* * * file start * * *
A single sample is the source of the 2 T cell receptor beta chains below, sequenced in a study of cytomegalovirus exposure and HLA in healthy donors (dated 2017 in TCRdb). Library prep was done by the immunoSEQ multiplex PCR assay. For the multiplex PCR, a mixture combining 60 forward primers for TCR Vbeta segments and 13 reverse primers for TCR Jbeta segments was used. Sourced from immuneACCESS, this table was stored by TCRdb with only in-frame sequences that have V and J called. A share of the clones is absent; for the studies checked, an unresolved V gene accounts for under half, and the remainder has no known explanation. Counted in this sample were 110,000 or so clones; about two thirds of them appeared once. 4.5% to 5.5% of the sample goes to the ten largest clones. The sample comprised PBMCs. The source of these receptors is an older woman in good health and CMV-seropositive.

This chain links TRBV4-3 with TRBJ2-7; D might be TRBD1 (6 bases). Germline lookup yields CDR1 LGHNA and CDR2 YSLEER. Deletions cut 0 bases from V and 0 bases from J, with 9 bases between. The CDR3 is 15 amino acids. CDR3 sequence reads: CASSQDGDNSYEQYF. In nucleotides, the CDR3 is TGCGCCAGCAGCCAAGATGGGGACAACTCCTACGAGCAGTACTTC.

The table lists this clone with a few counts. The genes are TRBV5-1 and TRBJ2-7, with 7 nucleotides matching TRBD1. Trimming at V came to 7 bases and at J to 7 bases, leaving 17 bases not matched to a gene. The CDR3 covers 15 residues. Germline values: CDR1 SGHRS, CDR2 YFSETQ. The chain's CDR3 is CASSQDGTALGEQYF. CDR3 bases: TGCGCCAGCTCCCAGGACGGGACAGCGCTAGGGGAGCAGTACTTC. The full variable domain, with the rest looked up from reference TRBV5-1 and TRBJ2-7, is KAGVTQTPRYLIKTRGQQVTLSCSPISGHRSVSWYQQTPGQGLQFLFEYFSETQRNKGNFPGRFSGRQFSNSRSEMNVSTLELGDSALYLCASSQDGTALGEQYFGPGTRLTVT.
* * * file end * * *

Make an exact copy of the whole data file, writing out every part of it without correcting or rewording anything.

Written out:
A single sample is the source of the 2 T cell receptor beta chains below, sequenced in a study of cytomegalovirus exposure and HLA in healthy donors (dated 2017 in TCRdb). Library prep was done by the immunoSEQ multiplex PCR assay. For the multiplex PCR, a mixture combining 60 forward primers for TCR Vbeta segments and 13 reverse primers for TCR Jbeta segments was used. Sourced from immuneACCESS, this table was stored by TCRdb with only in-frame sequences that have V and J called. A share of the clones is absent; for the studies checked, an unresolved V gene accounts for under half, and the remainder has no known explanation. Counted in this sample were 110,000 or so clones; about two thirds of them appeared once. 4.5% to 5.5% of the sample goes to the ten largest clones. The sample comprised PBMCs. The source of these receptors is an older woman in good health and CMV-seropositive.

This chain links TRBV4-3 with TRBJ2-7; D might be TRBD1 (6 bases). Germline lookup yields CDR1 LGHNA and CDR2 YSLEER. Deletions cut 0 bases from V and 0 bases from J, with 9 bases between. The CDR3 is 15 amino acids. CDR3 sequence reads: CASSQDGDNSYEQYF. In nucleotides, the CDR3 is TGCGCCAGCAGCCAAGATGGGGACAACTCCTACGAGCAGTACTTC.

The table lists this clone with a few counts. The genes are TRBV5-1 and TRBJ2-7, with 7 nucleotides matching TRBD1. Trimming at V came to 7 bases and at J to 7 bases, leaving 17 bases not matched to a gene. The CDR3 covers 15 residues. Germline values: CDR1 SGHRS, CDR2 YFSETQ. The chain's CDR3 is CASSQDGTALGEQYF. CDR3 bases: TGCGCCAGCTCCCAGGACGGGACAGCGCTAGGGGAGCAGTACTTC. The full variable domain, with the rest looked up from reference TRBV5-1 and TRBJ2-7, is KAGVTQTPRYLIKTRGQQVTLSCSPISGHRSVSWYQQTPGQGLQFLFEYFSETQRNKGNFPGRFSGRQFSNSRSEMNVSTLELGDSALYLCASSQDGTALGEQYFGPGTRLTVT.